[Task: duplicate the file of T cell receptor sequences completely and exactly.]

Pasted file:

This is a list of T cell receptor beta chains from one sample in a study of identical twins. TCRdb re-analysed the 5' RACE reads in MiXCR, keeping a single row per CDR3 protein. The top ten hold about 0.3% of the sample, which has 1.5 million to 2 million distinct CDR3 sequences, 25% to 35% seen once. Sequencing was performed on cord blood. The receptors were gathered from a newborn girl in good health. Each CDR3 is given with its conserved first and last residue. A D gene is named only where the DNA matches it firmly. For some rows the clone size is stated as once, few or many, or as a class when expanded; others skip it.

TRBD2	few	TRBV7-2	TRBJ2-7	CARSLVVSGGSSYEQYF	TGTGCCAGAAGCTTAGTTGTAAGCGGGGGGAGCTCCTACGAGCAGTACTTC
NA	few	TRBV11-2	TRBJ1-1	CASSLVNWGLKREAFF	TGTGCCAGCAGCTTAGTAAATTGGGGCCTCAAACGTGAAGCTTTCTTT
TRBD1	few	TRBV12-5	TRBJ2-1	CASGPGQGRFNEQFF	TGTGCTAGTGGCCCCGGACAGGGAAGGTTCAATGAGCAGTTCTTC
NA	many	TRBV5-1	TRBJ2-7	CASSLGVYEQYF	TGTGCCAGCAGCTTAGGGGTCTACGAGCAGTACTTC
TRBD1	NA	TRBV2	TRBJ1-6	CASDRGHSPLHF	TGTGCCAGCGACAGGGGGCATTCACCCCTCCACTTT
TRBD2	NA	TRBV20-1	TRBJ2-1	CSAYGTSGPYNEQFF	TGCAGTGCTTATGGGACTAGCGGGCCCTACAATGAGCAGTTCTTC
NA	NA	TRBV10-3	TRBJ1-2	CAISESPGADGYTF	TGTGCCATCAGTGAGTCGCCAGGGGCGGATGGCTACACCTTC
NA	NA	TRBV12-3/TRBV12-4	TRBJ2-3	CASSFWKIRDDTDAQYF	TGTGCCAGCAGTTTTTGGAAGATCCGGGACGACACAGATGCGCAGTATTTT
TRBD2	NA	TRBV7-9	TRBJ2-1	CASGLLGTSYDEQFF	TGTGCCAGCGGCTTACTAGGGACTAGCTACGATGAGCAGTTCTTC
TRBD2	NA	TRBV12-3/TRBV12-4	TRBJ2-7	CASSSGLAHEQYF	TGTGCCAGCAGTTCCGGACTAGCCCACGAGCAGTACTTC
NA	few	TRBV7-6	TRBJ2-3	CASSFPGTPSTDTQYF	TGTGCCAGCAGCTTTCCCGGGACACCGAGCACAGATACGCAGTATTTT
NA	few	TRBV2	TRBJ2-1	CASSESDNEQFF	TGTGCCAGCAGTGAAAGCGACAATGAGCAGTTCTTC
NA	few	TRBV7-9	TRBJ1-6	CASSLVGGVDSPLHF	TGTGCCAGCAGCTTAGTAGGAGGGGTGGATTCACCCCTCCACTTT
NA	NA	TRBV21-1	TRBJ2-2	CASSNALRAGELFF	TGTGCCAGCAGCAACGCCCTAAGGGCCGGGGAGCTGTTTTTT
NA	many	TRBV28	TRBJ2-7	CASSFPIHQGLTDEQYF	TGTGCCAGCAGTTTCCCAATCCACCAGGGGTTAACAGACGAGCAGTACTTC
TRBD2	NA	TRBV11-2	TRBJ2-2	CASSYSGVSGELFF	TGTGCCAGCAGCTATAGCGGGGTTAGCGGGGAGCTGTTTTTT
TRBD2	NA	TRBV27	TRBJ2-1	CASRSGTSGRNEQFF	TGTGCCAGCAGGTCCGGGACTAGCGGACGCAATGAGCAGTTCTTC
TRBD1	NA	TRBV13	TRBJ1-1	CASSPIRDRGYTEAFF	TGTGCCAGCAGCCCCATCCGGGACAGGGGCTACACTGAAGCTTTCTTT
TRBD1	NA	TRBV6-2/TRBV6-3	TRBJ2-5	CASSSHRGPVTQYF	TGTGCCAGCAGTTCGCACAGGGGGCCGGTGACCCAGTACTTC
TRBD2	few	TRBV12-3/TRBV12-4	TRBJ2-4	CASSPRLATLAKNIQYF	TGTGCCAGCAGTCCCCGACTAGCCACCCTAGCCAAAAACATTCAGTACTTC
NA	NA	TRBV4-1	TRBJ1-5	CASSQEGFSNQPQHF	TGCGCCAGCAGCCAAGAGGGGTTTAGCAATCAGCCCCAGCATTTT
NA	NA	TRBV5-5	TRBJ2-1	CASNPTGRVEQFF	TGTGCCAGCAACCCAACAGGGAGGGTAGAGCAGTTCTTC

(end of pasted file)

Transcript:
This is a list of T cell receptor beta chains from one sample in a study of identical twins. TCRdb re-analysed the 5' RACE reads in MiXCR, keeping a single row per CDR3 protein. The top ten hold about 0.3% of the sample, which has 1.5 million to 2 million distinct CDR3 sequences, 25% to 35% seen once. Sequencing was performed on cord blood. The receptors were gathered from a newborn girl in good health. Each CDR3 is given with its conserved first and last residue. A D gene is named only where the DNA matches it firmly. For some rows the clone size is stated as once, few or many, or as a class when expanded; others skip it.

TRBD2	few	TRBV7-2	TRBJ2-7	CARSLVVSGGSSYEQYF	TGTGCCAGAAGCTTAGTTGTAAGCGGGGGGAGCTCCTACGAGCAGTACTTC
NA	few	TRBV11-2	TRBJ1-1	CASSLVNWGLKREAFF	TGTGCCAGCAGCTTAGTAAATTGGGGCCTCAAACGTGAAGCTTTCTTT
TRBD1	few	TRBV12-5	TRBJ2-1	CASGPGQGRFNEQFF	TGTGCTAGTGGCCCCGGACAGGGAAGGTTCAATGAGCAGTTCTTC
NA	many	TRBV5-1	TRBJ2-7	CASSLGVYEQYF	TGTGCCAGCAGCTTAGGGGTCTACGAGCAGTACTTC
TRBD1	NA	TRBV2	TRBJ1-6	CASDRGHSPLHF	TGTGCCAGCGACAGGGGGCATTCACCCCTCCACTTT
TRBD2	NA	TRBV20-1	TRBJ2-1	CSAYGTSGPYNEQFF	TGCAGTGCTTATGGGACTAGCGGGCCCTACAATGAGCAGTTCTTC
NA	NA	TRBV10-3	TRBJ1-2	CAISESPGADGYTF	TGTGCCATCAGTGAGTCGCCAGGGGCGGATGGCTACACCTTC
NA	NA	TRBV12-3/TRBV12-4	TRBJ2-3	CASSFWKIRDDTDAQYF	TGTGCCAGCAGTTTTTGGAAGATCCGGGACGACACAGATGCGCAGTATTTT
TRBD2	NA	TRBV7-9	TRBJ2-1	CASGLLGTSYDEQFF	TGTGCCAGCGGCTTACTAGGGACTAGCTACGATGAGCAGTTCTTC
TRBD2	NA	TRBV12-3/TRBV12-4	TRBJ2-7	CASSSGLAHEQYF	TGTGCCAGCAGTTCCGGACTAGCCCACGAGCAGTACTTC
NA	few	TRBV7-6	TRBJ2-3	CASSFPGTPSTDTQYF	TGTGCCAGCAGCTTTCCCGGGACACCGAGCACAGATACGCAGTATTTT
NA	few	TRBV2	TRBJ2-1	CASSESDNEQFF	TGTGCCAGCAGTGAAAGCGACAATGAGCAGTTCTTC
NA	few	TRBV7-9	TRBJ1-6	CASSLVGGVDSPLHF	TGTGCCAGCAGCTTAGTAGGAGGGGTGGATTCACCCCTCCACTTT
NA	NA	TRBV21-1	TRBJ2-2	CASSNALRAGELFF	TGTGCCAGCAGCAACGCCCTAAGGGCCGGGGAGCTGTTTTTT
NA	many	TRBV28	TRBJ2-7	CASSFPIHQGLTDEQYF	TGTGCCAGCAGTTTCCCAATCCACCAGGGGTTAACAGACGAGCAGTACTTC
TRBD2	NA	TRBV11-2	TRBJ2-2	CASSYSGVSGELFF	TGTGCCAGCAGCTATAGCGGGGTTAGCGGGGAGCTGTTTTTT
TRBD2	NA	TRBV27	TRBJ2-1	CASRSGTSGRNEQFF	TGTGCCAGCAGGTCCGGGACTAGCGGACGCAATGAGCAGTTCTTC
TRBD1	NA	TRBV13	TRBJ1-1	CASSPIRDRGYTEAFF	TGTGCCAGCAGCCCCATCCGGGACAGGGGCTACACTGAAGCTTTCTTT
TRBD1	NA	TRBV6-2/TRBV6-3	TRBJ2-5	CASSSHRGPVTQYF	TGTGCCAGCAGTTCGCACAGGGGGCCGGTGACCCAGTACTTC
TRBD2	few	TRBV12-3/TRBV12-4	TRBJ2-4	CASSPRLATLAKNIQYF	TGTGCCAGCAGTCCCCGACTAGCCACCCTAGCCAAAAACATTCAGTACTTC
NA	NA	TRBV4-1	TRBJ1-5	CASSQEGFSNQPQHF	TGCGCCAGCAGCCAAGAGGGGTTTAGCAATCAGCCCCAGCATTTT
NA	NA	TRBV5-5	TRBJ2-1	CASNPTGRVEQFF	TGTGCCAGCAACCCAACAGGGAGGGTAGAGCAGTTCTTC